Derek Rayner, President of the Leeds and District Traction Engine Society, spoke on Leeds built Road Steam Engines. Derek agreed with Don that the engineering industry in Leeds and indeed via the movement of people to and from it, elsewhere had its roots in the “Round Foundry”. He mentioned some world famous names, who had served apprenticeships or worked there, Richard Peacock of Beyer Peacock; David Joy of the valve gear fame, Benjamin Hick of Bolton stationary engine manufacturers Hick Hargreaves and the Krupp brothers from Germany.  E.B Wilson and Company built the first “Road Steam Engine” in 1849. Designed by Robert Willis, “The Farmers’ Engine” as it was called went from farm to farm coupled to a small trailer, hence looked a bit like a railway engine.  Interestingly at this date there had been no steam powered haulage engines on the road, but big steam carriages had appeared ten years before built by Gurney, Hancock and others, in order to carry passengers. Another road steam engine was built by Joseph Whitham & Son of the Perseverance Iron Works, Kirkstall Road, Leeds and trialled in Leeds on 17th September 1859, subsequently being exported to California.

Probably the best known of the various traction engine manufacturers in Leeds was John Fowler who was a Quaker.  However, when Fowler came on the scene in 1852, his inventions in respect of agricultural improvements, including windlasses and drainage ploughs, required the construction of his design of steam ploughing engines and until he established his own works in Leeds in 1862/3, early engines to his design were built for him by Robert Stephenson & Company in Newcastle, Clayton & Shuttleworth of Lincoln and in Leeds by Kitson & Hewitson.  Fowler’s Steam Plough Works turned out their first engine around 1862/3.   As a result of stress coming from the setting up of the factory, Fowler himself suffered something of a nervous breakdown and was advised to move to the country.   He did this in mid-1864, to Prospect House, Ackworth and he took up country pursuits.  He was out hunting in the November, fell from his horse, caught tetanus and subsequently died - aged only 38 – later the same year.  There are many more traction engine companies that Derek mentioned and illustrated. I commend you to his paper in the Proceedings when they are published.  The links within heavy engineering in Leeds are fascinating and it was good to get such a clear picture of just how intertwined the rail and road engine manufacturers were.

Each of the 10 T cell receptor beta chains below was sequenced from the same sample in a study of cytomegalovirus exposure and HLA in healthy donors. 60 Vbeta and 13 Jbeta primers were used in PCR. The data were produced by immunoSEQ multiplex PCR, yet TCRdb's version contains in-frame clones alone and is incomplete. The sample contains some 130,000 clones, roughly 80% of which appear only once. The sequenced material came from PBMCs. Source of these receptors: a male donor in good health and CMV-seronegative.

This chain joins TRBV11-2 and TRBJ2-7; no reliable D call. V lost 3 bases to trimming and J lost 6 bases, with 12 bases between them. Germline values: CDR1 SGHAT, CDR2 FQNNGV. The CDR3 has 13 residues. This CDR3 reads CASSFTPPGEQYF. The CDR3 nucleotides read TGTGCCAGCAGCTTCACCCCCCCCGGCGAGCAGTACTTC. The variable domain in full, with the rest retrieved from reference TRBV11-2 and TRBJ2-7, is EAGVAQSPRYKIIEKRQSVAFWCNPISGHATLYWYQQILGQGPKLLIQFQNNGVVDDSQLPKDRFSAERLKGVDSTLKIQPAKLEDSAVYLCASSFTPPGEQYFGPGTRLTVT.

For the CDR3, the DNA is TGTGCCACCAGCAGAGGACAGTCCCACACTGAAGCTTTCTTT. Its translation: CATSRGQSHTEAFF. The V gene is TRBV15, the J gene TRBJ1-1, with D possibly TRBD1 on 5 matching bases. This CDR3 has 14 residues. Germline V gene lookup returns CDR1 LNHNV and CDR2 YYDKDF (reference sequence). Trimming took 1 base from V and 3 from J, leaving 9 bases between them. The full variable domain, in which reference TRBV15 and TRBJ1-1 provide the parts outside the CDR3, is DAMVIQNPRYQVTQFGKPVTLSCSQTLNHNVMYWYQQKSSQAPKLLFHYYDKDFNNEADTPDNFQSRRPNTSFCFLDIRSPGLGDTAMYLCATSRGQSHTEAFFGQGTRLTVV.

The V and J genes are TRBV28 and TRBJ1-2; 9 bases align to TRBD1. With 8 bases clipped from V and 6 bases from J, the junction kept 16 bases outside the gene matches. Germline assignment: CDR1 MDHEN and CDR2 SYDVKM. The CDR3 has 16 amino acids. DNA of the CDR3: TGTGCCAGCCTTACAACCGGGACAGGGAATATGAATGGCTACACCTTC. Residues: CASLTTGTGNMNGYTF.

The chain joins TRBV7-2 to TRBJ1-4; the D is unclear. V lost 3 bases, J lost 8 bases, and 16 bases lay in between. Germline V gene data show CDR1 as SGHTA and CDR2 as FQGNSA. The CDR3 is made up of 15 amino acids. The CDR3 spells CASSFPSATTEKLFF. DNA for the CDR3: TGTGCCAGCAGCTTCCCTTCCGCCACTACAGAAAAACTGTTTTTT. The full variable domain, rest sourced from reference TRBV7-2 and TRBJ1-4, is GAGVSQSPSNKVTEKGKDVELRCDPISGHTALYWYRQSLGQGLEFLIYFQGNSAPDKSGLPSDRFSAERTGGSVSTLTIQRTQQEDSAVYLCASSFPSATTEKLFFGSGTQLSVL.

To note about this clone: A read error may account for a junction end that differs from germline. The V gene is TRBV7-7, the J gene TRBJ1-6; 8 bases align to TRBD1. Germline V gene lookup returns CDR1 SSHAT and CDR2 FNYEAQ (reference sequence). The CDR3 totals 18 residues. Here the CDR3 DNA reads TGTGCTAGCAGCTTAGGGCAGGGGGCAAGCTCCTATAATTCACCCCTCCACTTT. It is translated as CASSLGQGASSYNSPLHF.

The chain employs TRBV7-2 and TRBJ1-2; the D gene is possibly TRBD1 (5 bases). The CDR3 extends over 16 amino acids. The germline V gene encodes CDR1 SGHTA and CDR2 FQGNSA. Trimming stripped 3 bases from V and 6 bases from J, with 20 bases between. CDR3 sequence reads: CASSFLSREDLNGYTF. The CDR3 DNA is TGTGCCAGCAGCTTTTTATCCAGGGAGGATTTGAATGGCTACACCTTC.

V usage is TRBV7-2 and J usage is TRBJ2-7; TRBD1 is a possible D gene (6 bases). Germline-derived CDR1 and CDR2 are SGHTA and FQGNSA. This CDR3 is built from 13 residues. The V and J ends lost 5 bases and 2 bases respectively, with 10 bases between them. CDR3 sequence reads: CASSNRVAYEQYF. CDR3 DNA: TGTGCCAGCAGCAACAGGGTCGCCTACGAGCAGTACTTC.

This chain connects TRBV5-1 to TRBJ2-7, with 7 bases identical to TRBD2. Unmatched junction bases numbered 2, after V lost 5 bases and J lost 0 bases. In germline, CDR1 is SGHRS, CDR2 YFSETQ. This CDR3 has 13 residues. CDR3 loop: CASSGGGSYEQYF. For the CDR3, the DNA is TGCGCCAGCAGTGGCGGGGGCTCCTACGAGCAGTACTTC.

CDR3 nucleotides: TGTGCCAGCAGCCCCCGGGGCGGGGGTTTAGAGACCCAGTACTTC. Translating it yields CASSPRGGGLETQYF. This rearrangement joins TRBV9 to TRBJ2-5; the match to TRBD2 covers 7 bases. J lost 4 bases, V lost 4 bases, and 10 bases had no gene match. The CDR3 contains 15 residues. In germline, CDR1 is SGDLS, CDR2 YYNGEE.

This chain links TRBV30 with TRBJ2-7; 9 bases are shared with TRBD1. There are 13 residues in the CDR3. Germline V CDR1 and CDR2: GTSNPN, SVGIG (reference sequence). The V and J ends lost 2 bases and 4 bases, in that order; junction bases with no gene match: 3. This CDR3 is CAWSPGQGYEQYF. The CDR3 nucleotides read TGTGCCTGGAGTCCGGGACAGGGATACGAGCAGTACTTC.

Anthony Coulls from The National Railway Museum reinforced Don Townsley’s point that much of the heritage of Leeds railway manufacturers is perhaps more important in the international context. He noted “It would be difficult to look internationally at every location where a Leeds built vehicle remains, but by accident of circumstance, I have been involved with the preservation of a quantity of Leeds equipment in West Africa and thus felt it appropriate to look in a bit more detail at the Sierra Leone story. Leeds and the railways of that country have been inextricably linked since 1896.”

The railways of Sierra Leone were surveyed by English engineers and constructed and opened in 1897, the very first locomotives being six wheeled tank engines built by Hunslet in Leeds. As the line extended, the six wheeled locomotives were relegated to shunting or use on the steeply graded Mountain Railway. In 1906, the first Hunslet 2-6-2 tank locomotives were built, of a basic design that was to serve the railways of Sierra Leone until their eventual closure almost 70 years later. Other British manufacturers also supplied locomotives and rolling stock.  In the 1950s the last steam locomotives were ordered from Hunslet and Hudswell Clarke began to supply diesels. Other Leeds built equipment was also hard at work underground in the gold, diamond and iron ore mines. Anthony has been advising Sierra Leone’s own National Railway Museum which has gathered rolling stock that survived the civil war. The SLNRM opened to the public in 2005 after a year’s hard work by locals and Colonel Steve Davies, then serving in Sierra Leone as part of a team settling the country after the conflict. Of the vehicles in the museum, six of the locomotives are Leeds built – two steam and four diesels, a very significant legacy of a very long tradition. Anthony also showed some wonderful pictures to illustrate this story

Our keynote speaker was Alan Kinlay from Newcastle University who spoke on “Banking, bureaucracy and the career.”  Alan had a fascinating tale of bank clerks, who were exclusively male until the 1950s. These young men were not allowed to marry without the permission of the bank, which took a view that they required a salary of £200 per annum to do so. The expectation of the bank was that they would reach this point in their careers at some point between 26 and 28 years of age. The banks made secret appraisals of the clerks which were written in ledgers.  Good entries were penned in black and bad in red. Because the entries were in ledgers they survive in business archives where Alan had found them.